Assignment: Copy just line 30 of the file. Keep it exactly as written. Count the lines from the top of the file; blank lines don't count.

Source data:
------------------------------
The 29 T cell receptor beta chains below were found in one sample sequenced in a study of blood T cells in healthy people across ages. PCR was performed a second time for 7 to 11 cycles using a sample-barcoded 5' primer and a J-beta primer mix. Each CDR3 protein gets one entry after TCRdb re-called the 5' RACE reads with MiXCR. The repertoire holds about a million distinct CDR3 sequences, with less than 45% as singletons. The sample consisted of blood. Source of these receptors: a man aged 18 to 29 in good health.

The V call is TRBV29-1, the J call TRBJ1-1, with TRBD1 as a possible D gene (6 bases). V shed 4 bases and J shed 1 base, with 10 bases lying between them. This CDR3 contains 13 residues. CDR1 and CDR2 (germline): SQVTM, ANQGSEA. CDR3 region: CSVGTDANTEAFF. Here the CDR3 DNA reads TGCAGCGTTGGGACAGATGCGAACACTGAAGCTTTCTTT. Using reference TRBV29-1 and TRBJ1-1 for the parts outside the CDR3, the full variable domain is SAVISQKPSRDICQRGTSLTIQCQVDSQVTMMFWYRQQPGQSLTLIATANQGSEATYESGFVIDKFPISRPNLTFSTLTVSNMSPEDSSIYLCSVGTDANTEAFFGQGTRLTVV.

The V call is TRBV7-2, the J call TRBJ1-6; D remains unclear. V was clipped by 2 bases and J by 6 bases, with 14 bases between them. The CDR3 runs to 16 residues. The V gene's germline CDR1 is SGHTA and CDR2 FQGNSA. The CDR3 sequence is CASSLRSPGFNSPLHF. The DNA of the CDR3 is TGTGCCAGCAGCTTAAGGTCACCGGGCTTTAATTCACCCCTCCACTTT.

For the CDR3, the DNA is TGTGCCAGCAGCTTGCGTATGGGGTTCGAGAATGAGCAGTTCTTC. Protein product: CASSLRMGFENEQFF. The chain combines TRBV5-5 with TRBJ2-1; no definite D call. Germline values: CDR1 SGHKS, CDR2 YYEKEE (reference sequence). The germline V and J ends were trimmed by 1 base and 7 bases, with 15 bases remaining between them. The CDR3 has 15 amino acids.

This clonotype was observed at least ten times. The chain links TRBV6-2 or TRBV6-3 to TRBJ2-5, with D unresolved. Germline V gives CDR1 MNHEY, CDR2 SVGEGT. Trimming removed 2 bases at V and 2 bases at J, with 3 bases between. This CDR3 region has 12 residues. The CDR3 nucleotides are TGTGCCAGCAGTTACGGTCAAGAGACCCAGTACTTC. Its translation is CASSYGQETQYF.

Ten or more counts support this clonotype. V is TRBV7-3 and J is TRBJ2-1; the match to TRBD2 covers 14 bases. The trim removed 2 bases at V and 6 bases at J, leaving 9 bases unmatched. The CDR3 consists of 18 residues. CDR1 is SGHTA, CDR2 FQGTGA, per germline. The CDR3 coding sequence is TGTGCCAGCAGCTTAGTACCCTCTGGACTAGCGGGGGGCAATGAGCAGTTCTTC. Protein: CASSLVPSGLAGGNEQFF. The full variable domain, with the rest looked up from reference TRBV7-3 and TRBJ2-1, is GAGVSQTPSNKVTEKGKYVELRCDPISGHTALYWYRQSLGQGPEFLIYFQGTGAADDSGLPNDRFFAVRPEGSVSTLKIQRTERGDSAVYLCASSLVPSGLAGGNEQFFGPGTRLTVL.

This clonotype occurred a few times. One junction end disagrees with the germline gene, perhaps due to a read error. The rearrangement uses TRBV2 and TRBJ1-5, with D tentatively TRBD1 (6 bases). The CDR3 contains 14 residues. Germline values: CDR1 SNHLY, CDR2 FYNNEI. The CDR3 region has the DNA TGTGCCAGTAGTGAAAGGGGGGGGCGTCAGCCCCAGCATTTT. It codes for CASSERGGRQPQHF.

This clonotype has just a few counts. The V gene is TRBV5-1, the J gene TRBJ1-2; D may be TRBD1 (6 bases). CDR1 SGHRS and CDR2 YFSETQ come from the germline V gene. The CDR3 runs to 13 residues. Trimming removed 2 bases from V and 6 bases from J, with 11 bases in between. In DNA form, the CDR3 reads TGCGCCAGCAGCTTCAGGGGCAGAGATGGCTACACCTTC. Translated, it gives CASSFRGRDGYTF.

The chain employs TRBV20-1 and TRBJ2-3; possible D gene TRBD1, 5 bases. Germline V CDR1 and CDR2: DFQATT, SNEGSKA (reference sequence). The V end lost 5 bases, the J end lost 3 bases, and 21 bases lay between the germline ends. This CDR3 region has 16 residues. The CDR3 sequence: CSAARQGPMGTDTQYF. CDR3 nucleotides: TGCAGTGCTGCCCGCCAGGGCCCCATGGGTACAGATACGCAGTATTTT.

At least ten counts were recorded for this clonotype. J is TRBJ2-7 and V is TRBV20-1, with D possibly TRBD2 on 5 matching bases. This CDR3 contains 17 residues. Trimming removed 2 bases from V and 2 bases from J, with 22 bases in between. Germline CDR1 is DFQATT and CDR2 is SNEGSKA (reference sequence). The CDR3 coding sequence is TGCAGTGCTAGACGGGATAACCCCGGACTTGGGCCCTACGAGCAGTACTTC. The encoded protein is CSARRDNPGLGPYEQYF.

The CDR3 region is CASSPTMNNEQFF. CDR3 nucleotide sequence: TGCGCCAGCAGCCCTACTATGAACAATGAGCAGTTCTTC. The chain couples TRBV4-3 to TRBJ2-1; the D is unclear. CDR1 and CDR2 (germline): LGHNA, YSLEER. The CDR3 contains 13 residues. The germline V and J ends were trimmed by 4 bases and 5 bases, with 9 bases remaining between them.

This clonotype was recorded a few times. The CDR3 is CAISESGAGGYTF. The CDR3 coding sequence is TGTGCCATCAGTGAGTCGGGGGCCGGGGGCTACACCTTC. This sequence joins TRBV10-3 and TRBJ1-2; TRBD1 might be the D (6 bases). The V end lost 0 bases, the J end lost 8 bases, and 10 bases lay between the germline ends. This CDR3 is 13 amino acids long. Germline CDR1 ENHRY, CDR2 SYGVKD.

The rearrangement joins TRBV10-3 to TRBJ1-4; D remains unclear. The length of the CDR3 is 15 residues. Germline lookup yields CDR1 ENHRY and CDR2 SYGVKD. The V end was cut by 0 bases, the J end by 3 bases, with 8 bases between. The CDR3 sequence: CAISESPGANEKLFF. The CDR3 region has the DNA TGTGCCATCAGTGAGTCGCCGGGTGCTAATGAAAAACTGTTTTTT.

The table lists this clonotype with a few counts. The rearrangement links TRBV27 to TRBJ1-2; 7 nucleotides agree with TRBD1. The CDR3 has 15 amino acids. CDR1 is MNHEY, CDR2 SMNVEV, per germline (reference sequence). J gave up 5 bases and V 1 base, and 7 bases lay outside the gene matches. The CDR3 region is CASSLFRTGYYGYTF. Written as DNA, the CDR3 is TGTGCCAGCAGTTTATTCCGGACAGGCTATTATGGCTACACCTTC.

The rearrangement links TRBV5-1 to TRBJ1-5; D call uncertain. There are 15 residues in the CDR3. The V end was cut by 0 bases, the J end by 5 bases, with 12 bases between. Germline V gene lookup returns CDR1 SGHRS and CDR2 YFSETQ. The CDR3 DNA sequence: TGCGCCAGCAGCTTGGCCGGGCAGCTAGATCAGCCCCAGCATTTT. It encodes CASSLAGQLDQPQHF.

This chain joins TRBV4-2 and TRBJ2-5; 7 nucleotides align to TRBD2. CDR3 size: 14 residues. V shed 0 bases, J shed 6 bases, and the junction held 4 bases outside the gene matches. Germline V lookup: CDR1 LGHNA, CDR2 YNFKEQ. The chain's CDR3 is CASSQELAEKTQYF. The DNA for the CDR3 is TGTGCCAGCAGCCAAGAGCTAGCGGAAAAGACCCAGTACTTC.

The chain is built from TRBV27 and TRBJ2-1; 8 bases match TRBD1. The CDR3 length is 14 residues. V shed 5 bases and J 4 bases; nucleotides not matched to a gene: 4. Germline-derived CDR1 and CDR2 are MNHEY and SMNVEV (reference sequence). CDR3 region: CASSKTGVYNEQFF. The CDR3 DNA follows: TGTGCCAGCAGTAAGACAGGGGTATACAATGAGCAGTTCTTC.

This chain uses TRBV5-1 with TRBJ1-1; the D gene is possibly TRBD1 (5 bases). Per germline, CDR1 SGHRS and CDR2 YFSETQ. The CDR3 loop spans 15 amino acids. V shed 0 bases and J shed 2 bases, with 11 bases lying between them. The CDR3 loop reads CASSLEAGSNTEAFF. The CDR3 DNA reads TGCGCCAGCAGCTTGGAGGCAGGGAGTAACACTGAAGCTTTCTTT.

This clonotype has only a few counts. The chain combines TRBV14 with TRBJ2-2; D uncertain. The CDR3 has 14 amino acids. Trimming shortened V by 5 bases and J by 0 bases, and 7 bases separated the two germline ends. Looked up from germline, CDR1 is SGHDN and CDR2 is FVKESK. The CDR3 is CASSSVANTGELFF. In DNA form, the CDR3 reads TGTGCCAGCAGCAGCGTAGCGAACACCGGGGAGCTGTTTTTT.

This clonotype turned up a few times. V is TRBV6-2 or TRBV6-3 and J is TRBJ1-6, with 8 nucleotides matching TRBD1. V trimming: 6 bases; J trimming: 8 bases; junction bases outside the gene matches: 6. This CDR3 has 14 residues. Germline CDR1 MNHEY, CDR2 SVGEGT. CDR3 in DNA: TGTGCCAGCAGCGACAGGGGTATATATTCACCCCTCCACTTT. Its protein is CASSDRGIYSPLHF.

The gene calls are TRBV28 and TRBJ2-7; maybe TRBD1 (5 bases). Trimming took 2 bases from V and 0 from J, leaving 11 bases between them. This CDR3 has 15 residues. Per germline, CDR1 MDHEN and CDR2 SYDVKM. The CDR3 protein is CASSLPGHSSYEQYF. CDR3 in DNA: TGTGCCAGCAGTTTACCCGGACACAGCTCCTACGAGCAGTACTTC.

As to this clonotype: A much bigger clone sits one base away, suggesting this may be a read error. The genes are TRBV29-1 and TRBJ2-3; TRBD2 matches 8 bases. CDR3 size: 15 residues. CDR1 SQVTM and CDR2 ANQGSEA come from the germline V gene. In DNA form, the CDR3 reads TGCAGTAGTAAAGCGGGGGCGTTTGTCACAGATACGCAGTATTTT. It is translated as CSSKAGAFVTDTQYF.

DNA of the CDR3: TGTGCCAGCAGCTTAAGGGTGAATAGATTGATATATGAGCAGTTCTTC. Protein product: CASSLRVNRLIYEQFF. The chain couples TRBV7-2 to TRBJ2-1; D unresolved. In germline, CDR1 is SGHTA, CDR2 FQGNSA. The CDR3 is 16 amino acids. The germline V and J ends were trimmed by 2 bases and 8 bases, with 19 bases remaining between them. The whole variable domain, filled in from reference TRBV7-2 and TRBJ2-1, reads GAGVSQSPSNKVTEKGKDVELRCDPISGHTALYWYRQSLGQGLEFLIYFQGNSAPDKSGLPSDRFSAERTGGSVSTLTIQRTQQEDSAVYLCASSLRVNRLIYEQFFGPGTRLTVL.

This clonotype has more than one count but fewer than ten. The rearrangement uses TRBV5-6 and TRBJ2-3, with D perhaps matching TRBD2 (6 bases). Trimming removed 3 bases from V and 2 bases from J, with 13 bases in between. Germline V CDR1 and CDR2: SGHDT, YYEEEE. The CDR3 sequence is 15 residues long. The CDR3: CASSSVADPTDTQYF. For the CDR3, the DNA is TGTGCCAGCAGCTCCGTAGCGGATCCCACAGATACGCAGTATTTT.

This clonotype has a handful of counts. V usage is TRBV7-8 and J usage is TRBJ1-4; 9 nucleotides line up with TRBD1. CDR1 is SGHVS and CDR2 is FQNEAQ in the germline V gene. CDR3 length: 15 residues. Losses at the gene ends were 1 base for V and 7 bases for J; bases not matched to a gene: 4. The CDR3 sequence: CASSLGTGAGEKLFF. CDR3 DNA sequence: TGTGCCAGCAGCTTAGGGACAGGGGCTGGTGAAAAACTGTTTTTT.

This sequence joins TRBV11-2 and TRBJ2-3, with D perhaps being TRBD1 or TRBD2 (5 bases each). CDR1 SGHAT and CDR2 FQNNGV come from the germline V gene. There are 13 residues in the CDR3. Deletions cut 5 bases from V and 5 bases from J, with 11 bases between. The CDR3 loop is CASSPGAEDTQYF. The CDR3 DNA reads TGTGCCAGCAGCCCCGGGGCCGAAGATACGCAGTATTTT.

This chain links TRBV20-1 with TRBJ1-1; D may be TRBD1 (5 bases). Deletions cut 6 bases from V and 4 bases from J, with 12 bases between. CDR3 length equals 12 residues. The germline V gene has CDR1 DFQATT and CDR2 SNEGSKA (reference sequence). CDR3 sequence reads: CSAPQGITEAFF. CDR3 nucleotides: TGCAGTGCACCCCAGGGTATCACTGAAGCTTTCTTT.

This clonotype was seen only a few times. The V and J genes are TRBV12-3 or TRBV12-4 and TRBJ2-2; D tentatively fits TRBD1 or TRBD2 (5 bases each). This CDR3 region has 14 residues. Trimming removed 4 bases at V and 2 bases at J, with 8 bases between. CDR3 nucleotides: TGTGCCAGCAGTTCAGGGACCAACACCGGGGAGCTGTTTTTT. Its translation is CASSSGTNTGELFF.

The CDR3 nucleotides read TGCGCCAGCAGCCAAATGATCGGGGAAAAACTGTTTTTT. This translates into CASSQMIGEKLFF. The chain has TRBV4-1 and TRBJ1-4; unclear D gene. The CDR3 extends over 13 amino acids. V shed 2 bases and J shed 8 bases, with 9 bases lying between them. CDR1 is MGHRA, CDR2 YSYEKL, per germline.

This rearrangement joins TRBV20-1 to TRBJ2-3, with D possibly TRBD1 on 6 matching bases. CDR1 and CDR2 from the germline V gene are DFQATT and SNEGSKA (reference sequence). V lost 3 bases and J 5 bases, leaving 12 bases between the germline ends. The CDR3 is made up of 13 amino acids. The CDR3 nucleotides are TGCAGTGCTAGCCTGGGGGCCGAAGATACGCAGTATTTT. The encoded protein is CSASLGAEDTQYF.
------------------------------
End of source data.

This rearrangement joins TRBV20-1 to TRBJ2-3, with D possibly TRBD1 on 6 matching bases. CDR1 and CDR2 from the germline V gene are DFQATT and SNEGSKA (reference sequence). V lost 3 bases and J 5 bases, leaving 12 bases between the germline ends. The CDR3 is made up of 13 amino acids. The CDR3 nucleotides are TGCAGTGCTAGCCTGGGGGCCGAAGATACGCAGTATTTT. The encoded protein is CSASLGAEDTQYF.